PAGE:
Haitians without a nation.
A ruling in the Dominican Republic divides immigrants in Boston
It sounds like fiction, something from a futuristic political novel. But it is the bizarre and disturbing reality in the Dominican Republic, a situation that is roiling the country but is only echoing faintly in the United States.
The clear target of the Constitutional Court ruling is the Dominican Republic’s Haitian immigrant population, hundreds of thousands of them, who over the years have melted into the Dominican Republic from the other side of the Caribbean island that both nations share, seeking work, often in the sugar plantations.
While resentment toward the Haitians has long simmered, it found legal expression in September when the Dominican Republic’s high court ruled that citizenship could be granted only to those born to one Dominican parent since 1929, legalizing retroactive denial of citizenship.
Now an estimated 200,000 Dominican citizens of Haitian descent may be people without a nation; many don’t even speak Creole. And in Boston, where large numbers of Haitians and Dominicans have emigrated, people are left to debate how best to protest.“For me, it’s a constitutional apartheid,” says Hector Piña, the Dominican-born owner of two Boston restaurants, Merengue and Vejigantes. Among local residents of Haitian and Dominican descents, there have protests, including one earlier this month in Boston outside the Dominican consulate in Park Plaza. Jean Rubert Laforest, one of the organizers of the Boston rally, said community members “cannot stand with their arms crossed.”
Estimated at 36,000 — with some officials saying it could be as high as 90,000 — Massachusetts’ Haitian-American population is among the highest in the country. Massachusetts Representatives Michael Capuano, Joe Kennedy, Niki Tsongas, and James McGovern joined several other members of Congress in a letter of protest to the Dominican government.
But some feel only economic pressure will work. There’s talk of a boycott, but, so far, not enough pressure has been exerted to reverse the decision. The United States, overall, has been docile about the controversy.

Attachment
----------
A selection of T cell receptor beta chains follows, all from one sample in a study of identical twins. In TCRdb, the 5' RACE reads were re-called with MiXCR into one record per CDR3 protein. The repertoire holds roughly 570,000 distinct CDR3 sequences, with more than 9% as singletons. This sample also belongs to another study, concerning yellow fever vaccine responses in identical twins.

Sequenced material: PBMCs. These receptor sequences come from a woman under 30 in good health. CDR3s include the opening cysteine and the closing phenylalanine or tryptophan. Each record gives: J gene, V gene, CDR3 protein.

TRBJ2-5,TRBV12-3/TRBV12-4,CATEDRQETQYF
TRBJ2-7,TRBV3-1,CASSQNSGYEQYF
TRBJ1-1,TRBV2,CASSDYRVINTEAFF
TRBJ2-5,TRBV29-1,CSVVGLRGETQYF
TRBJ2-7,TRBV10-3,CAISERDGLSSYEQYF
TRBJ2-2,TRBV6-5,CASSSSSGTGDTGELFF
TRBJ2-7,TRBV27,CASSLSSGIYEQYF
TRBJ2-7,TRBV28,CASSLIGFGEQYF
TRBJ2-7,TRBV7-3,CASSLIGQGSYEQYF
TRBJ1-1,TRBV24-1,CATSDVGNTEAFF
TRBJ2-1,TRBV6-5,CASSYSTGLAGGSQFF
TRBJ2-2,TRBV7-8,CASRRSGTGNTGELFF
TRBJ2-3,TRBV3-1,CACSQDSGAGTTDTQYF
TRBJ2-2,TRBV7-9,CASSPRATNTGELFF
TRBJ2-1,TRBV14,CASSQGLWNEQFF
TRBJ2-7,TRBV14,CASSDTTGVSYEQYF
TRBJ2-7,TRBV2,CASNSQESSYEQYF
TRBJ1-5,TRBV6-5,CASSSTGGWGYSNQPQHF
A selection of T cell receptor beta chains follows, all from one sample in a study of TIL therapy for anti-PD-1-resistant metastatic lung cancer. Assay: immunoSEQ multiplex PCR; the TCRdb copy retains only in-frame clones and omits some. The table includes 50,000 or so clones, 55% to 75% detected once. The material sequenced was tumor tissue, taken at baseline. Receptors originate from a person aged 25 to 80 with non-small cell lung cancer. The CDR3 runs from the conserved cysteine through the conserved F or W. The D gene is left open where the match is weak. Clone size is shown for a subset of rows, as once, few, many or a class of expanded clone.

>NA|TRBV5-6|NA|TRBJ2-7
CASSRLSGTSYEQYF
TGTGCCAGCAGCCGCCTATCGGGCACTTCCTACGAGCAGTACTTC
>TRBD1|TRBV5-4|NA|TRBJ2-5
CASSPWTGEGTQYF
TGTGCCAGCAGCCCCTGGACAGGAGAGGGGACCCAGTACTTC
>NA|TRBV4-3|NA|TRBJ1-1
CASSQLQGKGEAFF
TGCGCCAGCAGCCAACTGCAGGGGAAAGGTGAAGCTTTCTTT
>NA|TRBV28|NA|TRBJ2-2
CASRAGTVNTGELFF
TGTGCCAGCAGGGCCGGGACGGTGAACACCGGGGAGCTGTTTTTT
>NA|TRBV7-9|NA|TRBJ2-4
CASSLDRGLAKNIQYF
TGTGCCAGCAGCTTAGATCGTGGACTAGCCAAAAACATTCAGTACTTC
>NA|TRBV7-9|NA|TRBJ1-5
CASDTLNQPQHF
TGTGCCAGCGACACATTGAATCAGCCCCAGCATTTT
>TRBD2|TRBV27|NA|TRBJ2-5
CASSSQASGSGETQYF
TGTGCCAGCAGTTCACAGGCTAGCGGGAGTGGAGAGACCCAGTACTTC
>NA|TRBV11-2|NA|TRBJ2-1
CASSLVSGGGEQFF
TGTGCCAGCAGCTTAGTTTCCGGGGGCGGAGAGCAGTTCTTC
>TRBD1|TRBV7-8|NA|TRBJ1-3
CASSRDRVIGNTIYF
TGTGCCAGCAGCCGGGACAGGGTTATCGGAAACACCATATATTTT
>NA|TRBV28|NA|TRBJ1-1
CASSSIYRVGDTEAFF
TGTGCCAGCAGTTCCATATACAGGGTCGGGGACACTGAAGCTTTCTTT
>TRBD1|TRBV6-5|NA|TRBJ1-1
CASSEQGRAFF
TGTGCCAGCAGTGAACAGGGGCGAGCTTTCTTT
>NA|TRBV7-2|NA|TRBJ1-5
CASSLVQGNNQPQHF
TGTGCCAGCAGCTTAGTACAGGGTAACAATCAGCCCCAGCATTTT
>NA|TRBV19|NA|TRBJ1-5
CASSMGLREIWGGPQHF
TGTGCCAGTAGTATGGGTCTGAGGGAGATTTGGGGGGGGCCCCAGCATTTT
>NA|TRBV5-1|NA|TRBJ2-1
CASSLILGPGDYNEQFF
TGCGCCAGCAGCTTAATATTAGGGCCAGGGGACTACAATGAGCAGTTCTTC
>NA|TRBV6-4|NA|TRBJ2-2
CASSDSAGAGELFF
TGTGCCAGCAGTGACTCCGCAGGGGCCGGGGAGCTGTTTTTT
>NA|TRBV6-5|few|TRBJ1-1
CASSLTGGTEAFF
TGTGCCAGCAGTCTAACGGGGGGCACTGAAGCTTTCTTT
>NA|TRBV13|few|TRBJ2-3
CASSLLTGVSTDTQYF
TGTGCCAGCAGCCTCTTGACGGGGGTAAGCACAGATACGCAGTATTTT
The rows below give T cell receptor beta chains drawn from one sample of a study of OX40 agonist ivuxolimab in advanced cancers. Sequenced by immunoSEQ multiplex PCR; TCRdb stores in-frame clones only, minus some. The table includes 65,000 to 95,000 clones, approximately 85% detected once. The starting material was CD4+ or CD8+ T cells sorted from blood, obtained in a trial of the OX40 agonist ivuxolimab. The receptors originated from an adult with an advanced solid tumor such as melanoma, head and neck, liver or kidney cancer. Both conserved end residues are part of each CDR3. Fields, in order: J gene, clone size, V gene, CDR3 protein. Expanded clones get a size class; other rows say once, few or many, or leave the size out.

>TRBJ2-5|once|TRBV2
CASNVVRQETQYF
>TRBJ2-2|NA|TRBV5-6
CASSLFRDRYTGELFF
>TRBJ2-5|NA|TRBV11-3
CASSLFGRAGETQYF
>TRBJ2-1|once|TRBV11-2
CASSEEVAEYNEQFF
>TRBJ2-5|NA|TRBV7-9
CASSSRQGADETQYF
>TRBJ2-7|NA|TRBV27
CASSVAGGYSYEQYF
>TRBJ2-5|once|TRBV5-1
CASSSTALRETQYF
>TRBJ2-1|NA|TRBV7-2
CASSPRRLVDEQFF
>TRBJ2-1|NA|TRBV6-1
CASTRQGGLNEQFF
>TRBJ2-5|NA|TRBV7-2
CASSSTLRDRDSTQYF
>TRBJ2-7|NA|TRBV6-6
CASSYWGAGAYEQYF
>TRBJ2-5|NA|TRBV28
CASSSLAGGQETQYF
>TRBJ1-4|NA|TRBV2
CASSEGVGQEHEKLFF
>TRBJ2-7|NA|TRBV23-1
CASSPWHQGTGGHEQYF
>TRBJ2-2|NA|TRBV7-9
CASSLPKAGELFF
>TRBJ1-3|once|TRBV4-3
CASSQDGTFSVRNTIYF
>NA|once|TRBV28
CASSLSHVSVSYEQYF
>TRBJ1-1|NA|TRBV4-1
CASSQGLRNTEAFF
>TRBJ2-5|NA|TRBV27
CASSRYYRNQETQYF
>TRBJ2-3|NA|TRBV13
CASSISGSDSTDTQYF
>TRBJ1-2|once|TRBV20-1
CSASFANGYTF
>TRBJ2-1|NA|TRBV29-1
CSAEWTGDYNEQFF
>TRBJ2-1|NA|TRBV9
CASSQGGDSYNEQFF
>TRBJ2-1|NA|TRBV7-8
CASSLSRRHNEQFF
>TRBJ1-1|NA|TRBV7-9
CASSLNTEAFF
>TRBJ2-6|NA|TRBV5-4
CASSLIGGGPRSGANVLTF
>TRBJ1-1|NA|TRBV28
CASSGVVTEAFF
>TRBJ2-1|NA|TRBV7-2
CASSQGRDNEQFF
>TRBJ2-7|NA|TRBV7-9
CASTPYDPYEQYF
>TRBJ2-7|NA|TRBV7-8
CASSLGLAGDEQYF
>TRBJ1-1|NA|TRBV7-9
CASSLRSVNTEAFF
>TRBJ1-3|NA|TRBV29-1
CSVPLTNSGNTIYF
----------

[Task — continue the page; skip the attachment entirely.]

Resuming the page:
Former state Representative Marie St. Fleur, who is also Haitian-American, said the State Department has been slow to respond. “I think it’s up to us to continue to keep the pressure on to make certain . . . to encourage a boycott just as we would have boycotted South Africa during apartheid,” she said.
Piña says beyond the United States, other Latin American countries can play a strong role as well. And within the Dominican Republic itself, there are strong feelings on both sides of the measure. “Public opinion is strikingly divided down the middle on this issue,” said Piña. “And polarized — you’re either against it, radically, or support it, radically as well.”
Piña recalls a telling conversation he recently had with his compadre, a very close friend of his — and also Dominican — here in Boston.
“We practically were fighting over this. At some point I had to say to him, look, let’s just leave it like that, dejémoslo ahí. Otherwise it would have ended badly,” Piña says. “Dominicans who defend this ruling say, ‘Oh yeah, [the government] has to do that, they have to kick Haitians out of our country.’ It’s aberrant,” he tells me, shaking his head in disbelief.
Perhaps sentiment would change on the island were Dominicans to ponder a parallel situation occurring to the many Dominicans who immigrated to the United States, said Frieda Garcia, a Dominican native and longtime Boston activist. “What would happen if the US suddenly decides, just like the Dominican Republic did, that no one who was born after, say, 1960 is an American and we’re taking their citizenship away because their parents were not American?” she asked.“And then they start to send these people back to Santo Domingo? Imagine that. That island would explode.”